I am a little ambivalent regarding the replacement for the Lee statue. The Congressional proponents favor Oliver Hill. I have recently finished two books about Hill: Margaret Edd’s wonderful We Face the Dawn and Hill’s entertaining and enlightening autobiography, The Big Bang. My admiration and appreciation of Hill are greater than ever. He deserves to be honored. My only reservation is that he does not come across as a “son of Virginia.” He was not proud to be a Virginian. Indeed, he had no reason to be; the state did everything it could to lessen his humanity. He spent his life fighting the state-supported system that tried to keep him and people like him from realizing their potential, all because of the color of their skin. Continue reading
by Dick Hall-Sizemore
The most surprising item in Governor Northam’s proposed budget is the $200 million Christmas present to the General Assembly.
It comes in the form of an annual $100 million appropriation in the Central Accounts section of the budget bill for “uncommitted contingencies.” It is not unusual for that budget Item to contain appropriations for contingencies, such as industrial development actions, or for some special state agency programs. However, there is always some accompanying language setting out the limitations or conditions under which it can be spent. For this $200 million, there is no guiding or controlling budget language. Continue reading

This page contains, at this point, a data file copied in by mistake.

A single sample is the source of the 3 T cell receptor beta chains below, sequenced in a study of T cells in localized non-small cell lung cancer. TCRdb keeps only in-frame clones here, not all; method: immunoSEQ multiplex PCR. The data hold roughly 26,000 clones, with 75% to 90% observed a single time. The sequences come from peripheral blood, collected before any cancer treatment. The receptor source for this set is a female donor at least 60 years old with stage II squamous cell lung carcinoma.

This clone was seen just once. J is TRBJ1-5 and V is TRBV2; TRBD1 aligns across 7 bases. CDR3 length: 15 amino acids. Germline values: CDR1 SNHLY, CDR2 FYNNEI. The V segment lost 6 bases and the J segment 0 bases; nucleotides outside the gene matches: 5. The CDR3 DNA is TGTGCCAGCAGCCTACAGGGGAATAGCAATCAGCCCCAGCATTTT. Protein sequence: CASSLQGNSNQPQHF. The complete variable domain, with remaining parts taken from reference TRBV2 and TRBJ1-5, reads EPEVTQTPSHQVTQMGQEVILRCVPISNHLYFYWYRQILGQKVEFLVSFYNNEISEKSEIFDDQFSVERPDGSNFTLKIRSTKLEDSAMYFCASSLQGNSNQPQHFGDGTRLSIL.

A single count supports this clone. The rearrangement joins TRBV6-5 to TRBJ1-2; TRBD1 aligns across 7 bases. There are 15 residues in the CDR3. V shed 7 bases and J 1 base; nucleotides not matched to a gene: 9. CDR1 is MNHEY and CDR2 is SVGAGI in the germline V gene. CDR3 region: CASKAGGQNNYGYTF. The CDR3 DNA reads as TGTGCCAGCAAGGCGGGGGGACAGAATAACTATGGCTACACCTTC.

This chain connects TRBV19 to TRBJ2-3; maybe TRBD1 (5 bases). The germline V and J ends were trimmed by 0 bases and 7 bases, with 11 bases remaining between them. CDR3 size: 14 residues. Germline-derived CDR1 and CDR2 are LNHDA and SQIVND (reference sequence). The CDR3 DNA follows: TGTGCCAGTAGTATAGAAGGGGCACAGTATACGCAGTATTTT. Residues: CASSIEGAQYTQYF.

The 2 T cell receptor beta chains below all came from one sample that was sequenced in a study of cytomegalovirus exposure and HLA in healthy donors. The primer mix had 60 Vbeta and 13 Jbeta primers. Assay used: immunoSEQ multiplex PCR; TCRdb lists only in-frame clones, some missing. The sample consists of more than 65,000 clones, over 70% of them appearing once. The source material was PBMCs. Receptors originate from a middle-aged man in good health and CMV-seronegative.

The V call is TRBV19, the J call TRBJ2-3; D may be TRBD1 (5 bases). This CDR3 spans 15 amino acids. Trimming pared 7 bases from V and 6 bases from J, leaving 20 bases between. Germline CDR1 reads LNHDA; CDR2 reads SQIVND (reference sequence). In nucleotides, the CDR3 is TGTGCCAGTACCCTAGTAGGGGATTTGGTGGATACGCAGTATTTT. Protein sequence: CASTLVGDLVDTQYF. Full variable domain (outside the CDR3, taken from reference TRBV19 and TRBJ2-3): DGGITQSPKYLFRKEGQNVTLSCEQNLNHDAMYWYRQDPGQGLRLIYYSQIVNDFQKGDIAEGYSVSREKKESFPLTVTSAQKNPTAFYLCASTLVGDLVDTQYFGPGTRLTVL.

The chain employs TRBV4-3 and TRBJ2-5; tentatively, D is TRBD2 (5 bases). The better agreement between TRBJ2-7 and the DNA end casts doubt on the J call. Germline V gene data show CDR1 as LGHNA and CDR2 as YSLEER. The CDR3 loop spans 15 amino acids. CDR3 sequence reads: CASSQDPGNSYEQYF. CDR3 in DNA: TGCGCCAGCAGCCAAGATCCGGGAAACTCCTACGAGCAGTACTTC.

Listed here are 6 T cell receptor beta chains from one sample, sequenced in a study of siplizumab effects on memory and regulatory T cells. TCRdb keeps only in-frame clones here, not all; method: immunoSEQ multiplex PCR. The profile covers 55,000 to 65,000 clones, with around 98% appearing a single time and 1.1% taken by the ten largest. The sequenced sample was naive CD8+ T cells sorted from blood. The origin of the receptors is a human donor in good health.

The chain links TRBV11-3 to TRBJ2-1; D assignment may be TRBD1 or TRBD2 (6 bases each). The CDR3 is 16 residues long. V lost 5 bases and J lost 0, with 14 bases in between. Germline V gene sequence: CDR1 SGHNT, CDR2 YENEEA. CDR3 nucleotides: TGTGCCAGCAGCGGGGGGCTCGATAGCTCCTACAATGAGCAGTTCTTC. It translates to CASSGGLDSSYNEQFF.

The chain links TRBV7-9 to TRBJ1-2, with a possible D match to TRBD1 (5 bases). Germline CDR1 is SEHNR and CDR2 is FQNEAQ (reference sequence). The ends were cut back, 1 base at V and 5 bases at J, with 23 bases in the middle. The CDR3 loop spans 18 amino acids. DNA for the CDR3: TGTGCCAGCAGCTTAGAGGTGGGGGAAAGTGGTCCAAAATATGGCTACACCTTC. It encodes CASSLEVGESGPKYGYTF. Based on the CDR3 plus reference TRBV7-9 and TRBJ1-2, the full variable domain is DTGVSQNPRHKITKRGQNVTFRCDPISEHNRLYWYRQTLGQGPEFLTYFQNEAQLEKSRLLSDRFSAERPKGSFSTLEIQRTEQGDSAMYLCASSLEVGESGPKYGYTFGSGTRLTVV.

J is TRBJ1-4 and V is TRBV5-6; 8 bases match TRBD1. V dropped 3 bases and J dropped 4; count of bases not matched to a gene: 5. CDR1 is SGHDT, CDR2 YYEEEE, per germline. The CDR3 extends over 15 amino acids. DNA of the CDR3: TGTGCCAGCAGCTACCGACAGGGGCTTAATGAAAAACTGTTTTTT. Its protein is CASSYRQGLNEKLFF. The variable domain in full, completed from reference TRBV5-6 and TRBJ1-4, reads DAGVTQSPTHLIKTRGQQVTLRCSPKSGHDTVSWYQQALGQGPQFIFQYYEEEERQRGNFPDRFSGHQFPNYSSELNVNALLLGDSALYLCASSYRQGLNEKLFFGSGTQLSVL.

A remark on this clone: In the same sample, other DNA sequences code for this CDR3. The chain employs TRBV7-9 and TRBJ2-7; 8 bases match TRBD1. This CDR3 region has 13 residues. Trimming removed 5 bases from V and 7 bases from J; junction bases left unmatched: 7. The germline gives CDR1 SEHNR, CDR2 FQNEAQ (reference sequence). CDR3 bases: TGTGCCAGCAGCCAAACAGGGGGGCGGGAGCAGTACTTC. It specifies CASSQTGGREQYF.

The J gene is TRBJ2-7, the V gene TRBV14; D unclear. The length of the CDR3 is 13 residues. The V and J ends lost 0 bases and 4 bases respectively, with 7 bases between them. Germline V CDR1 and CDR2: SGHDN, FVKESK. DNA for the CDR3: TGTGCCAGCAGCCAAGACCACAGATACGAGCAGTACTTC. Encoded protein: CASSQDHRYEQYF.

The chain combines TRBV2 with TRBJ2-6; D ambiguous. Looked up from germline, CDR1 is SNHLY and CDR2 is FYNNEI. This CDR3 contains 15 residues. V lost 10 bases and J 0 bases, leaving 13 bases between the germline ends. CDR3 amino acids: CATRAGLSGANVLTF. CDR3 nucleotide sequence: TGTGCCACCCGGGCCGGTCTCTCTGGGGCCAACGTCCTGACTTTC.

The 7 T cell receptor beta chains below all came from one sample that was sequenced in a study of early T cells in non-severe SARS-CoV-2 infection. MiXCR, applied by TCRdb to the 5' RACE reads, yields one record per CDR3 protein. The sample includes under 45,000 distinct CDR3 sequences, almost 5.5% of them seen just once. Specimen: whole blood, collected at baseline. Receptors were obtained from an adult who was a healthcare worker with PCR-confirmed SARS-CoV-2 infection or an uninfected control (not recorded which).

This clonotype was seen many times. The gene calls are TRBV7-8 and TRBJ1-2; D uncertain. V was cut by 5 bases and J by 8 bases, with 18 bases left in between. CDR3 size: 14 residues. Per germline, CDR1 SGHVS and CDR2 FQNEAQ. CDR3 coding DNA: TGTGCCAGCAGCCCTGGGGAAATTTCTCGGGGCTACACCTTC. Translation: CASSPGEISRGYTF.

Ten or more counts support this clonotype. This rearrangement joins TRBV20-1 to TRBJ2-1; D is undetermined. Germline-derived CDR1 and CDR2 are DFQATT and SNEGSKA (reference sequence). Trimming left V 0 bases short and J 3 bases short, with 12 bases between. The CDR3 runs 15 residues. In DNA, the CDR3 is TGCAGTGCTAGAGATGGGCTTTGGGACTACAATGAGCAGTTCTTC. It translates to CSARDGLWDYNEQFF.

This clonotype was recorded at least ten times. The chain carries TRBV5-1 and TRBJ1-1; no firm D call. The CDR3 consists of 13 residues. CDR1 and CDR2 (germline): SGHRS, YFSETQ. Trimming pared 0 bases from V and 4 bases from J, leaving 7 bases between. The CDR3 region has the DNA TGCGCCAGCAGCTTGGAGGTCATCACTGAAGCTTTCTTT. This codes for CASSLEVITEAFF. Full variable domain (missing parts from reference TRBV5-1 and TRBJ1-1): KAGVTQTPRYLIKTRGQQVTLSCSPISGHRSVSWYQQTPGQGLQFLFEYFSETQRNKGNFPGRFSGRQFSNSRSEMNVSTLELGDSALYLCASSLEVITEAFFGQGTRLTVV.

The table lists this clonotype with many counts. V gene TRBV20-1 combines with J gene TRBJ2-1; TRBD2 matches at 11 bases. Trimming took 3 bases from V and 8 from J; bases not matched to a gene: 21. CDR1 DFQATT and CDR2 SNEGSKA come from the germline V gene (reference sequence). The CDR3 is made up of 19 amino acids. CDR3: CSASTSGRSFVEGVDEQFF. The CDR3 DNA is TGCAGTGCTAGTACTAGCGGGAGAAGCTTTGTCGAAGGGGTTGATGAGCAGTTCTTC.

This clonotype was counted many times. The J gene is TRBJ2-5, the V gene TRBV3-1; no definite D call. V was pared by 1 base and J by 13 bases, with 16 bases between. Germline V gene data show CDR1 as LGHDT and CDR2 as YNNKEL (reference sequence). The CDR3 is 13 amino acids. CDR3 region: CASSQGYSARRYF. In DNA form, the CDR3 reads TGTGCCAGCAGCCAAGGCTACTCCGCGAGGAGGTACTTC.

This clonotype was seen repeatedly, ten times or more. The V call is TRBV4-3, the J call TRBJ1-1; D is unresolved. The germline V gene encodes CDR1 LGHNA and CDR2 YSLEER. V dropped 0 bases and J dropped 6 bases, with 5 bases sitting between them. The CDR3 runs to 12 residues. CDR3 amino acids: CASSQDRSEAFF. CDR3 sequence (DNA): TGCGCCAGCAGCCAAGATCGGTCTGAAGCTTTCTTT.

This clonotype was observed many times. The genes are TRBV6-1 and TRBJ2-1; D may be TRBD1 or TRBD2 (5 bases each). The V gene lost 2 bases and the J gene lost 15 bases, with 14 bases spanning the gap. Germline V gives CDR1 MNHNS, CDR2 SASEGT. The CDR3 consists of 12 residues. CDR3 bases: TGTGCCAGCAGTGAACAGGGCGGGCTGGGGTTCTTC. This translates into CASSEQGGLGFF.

Tucked into the Governor’s transportation package is a relatively little item that is shortsighted. He is proposing to eliminate the requirement for an annual vehicle inspection. This idea has been floated before, but defeated.
One justification offered is financial. The argument seems to be that the elimination of this requirement will result in savings for drivers that will help offset the proposed increased increase in the gas tax. The fee for the annual inspection cannot exceed $20, and inspection stations can charge less. A savings of $20 per year is not going to matter to many people.
The Governor also seeks to justify the elimination by pointing out that studies show no correlation between safety and inspections. I have heard this argument before and, while I have not seen the studies, I have no reason to doubt them, other than my own experience. Continue reading
Well, it looks like the many forecasts of doom and budget profligacy on this blog were in vain. According to this morning’s RTD, Governor Northam will be asking for an additional $1.2 billion over two years for K-12. That is about half of the total cost of earlier projections of SOQ benchmarking costs and the additional money the Board of Education recommended. And it includes money for teacher salary increases, which was not included in the earlier estimates. It would seem that the Governor does not feel bound to go along with all the recommendations of his BOE.